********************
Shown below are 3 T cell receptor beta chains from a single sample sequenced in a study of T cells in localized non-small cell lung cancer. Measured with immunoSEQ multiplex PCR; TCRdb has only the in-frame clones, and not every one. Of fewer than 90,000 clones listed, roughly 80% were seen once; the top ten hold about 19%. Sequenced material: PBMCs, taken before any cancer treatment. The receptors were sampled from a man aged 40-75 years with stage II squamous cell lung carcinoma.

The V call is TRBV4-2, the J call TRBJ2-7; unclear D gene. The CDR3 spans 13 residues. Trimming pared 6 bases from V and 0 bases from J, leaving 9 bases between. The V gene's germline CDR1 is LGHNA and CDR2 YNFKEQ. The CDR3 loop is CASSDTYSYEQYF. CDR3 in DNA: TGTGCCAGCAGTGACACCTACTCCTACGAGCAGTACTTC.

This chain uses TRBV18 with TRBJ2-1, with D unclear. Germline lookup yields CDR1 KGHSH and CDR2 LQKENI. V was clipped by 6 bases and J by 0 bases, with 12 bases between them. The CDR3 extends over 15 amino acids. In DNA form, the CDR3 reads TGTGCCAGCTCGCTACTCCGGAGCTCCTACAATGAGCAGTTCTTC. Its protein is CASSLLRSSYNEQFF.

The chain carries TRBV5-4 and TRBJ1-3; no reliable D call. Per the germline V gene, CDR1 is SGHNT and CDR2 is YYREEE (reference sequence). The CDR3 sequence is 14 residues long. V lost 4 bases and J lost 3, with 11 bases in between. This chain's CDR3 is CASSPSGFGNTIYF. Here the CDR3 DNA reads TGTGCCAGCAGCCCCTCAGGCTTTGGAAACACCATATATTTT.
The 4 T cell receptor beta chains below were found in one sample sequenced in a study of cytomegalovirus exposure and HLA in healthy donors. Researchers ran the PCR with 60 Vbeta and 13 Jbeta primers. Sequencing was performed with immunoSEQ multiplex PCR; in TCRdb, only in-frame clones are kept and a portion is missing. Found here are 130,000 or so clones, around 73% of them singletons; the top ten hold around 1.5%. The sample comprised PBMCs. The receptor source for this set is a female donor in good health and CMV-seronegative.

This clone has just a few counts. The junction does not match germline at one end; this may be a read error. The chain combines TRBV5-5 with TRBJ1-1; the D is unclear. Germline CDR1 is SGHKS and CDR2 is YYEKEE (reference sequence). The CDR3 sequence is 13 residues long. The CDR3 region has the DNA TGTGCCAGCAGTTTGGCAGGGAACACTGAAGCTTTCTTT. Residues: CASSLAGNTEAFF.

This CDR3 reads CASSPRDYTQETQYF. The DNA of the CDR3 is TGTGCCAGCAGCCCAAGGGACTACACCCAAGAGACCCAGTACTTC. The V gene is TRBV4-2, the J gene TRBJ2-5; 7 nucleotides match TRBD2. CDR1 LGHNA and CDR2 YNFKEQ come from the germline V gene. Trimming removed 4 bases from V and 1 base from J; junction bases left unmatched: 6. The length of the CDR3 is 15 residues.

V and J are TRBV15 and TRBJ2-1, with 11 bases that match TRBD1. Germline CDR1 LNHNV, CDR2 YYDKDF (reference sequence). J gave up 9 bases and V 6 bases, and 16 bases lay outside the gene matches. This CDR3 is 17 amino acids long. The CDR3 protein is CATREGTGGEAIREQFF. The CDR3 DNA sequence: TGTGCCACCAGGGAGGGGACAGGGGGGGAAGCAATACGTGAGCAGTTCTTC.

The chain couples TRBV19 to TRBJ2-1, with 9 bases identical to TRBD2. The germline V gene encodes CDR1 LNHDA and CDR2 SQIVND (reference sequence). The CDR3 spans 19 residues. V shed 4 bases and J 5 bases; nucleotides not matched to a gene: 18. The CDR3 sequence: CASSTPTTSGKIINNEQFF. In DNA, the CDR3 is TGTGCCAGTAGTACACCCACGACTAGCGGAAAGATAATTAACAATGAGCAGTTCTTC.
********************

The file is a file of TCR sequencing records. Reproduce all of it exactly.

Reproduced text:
Shown below are 3 T cell receptor beta chains from a single sample sequenced in a study of T cells in localized non-small cell lung cancer. Measured with immunoSEQ multiplex PCR; TCRdb has only the in-frame clones, and not every one. Of fewer than 90,000 clones listed, roughly 80% were seen once; the top ten hold about 19%. Sequenced material: PBMCs, taken before any cancer treatment. The receptors were sampled from a man aged 40-75 years with stage II squamous cell lung carcinoma.

The V call is TRBV4-2, the J call TRBJ2-7; unclear D gene. The CDR3 spans 13 residues. Trimming pared 6 bases from V and 0 bases from J, leaving 9 bases between. The V gene's germline CDR1 is LGHNA and CDR2 YNFKEQ. The CDR3 loop is CASSDTYSYEQYF. CDR3 in DNA: TGTGCCAGCAGTGACACCTACTCCTACGAGCAGTACTTC.

This chain uses TRBV18 with TRBJ2-1, with D unclear. Germline lookup yields CDR1 KGHSH and CDR2 LQKENI. V was clipped by 6 bases and J by 0 bases, with 12 bases between them. The CDR3 extends over 15 amino acids. In DNA form, the CDR3 reads TGTGCCAGCTCGCTACTCCGGAGCTCCTACAATGAGCAGTTCTTC. Its protein is CASSLLRSSYNEQFF.

The chain carries TRBV5-4 and TRBJ1-3; no reliable D call. Per the germline V gene, CDR1 is SGHNT and CDR2 is YYREEE (reference sequence). The CDR3 sequence is 14 residues long. V lost 4 bases and J lost 3, with 11 bases in between. This chain's CDR3 is CASSPSGFGNTIYF. Here the CDR3 DNA reads TGTGCCAGCAGCCCCTCAGGCTTTGGAAACACCATATATTTT.
The 4 T cell receptor beta chains below were found in one sample sequenced in a study of cytomegalovirus exposure and HLA in healthy donors. Researchers ran the PCR with 60 Vbeta and 13 Jbeta primers. Sequencing was performed with immunoSEQ multiplex PCR; in TCRdb, only in-frame clones are kept and a portion is missing. Found here are 130,000 or so clones, around 73% of them singletons; the top ten hold around 1.5%. The sample comprised PBMCs. The receptor source for this set is a female donor in good health and CMV-seronegative.

This clone has just a few counts. The junction does not match germline at one end; this may be a read error. The chain combines TRBV5-5 with TRBJ1-1; the D is unclear. Germline CDR1 is SGHKS and CDR2 is YYEKEE (reference sequence). The CDR3 sequence is 13 residues long. The CDR3 region has the DNA TGTGCCAGCAGTTTGGCAGGGAACACTGAAGCTTTCTTT. Residues: CASSLAGNTEAFF.

This CDR3 reads CASSPRDYTQETQYF. The DNA of the CDR3 is TGTGCCAGCAGCCCAAGGGACTACACCCAAGAGACCCAGTACTTC. The V gene is TRBV4-2, the J gene TRBJ2-5; 7 nucleotides match TRBD2. CDR1 LGHNA and CDR2 YNFKEQ come from the germline V gene. Trimming removed 4 bases from V and 1 base from J; junction bases left unmatched: 6. The length of the CDR3 is 15 residues.

V and J are TRBV15 and TRBJ2-1, with 11 bases that match TRBD1. Germline CDR1 LNHNV, CDR2 YYDKDF (reference sequence). J gave up 9 bases and V 6 bases, and 16 bases lay outside the gene matches. This CDR3 is 17 amino acids long. The CDR3 protein is CATREGTGGEAIREQFF. The CDR3 DNA sequence: TGTGCCACCAGGGAGGGGACAGGGGGGGAAGCAATACGTGAGCAGTTCTTC.

The chain couples TRBV19 to TRBJ2-1, with 9 bases identical to TRBD2. The germline V gene encodes CDR1 LNHDA and CDR2 SQIVND (reference sequence). The CDR3 spans 19 residues. V shed 4 bases and J 5 bases; nucleotides not matched to a gene: 18. The CDR3 sequence: CASSTPTTSGKIINNEQFF. In DNA, the CDR3 is TGTGCCAGTAGTACACCCACGACTAGCGGAAAGATAATTAACAATGAGCAGTTCTTC.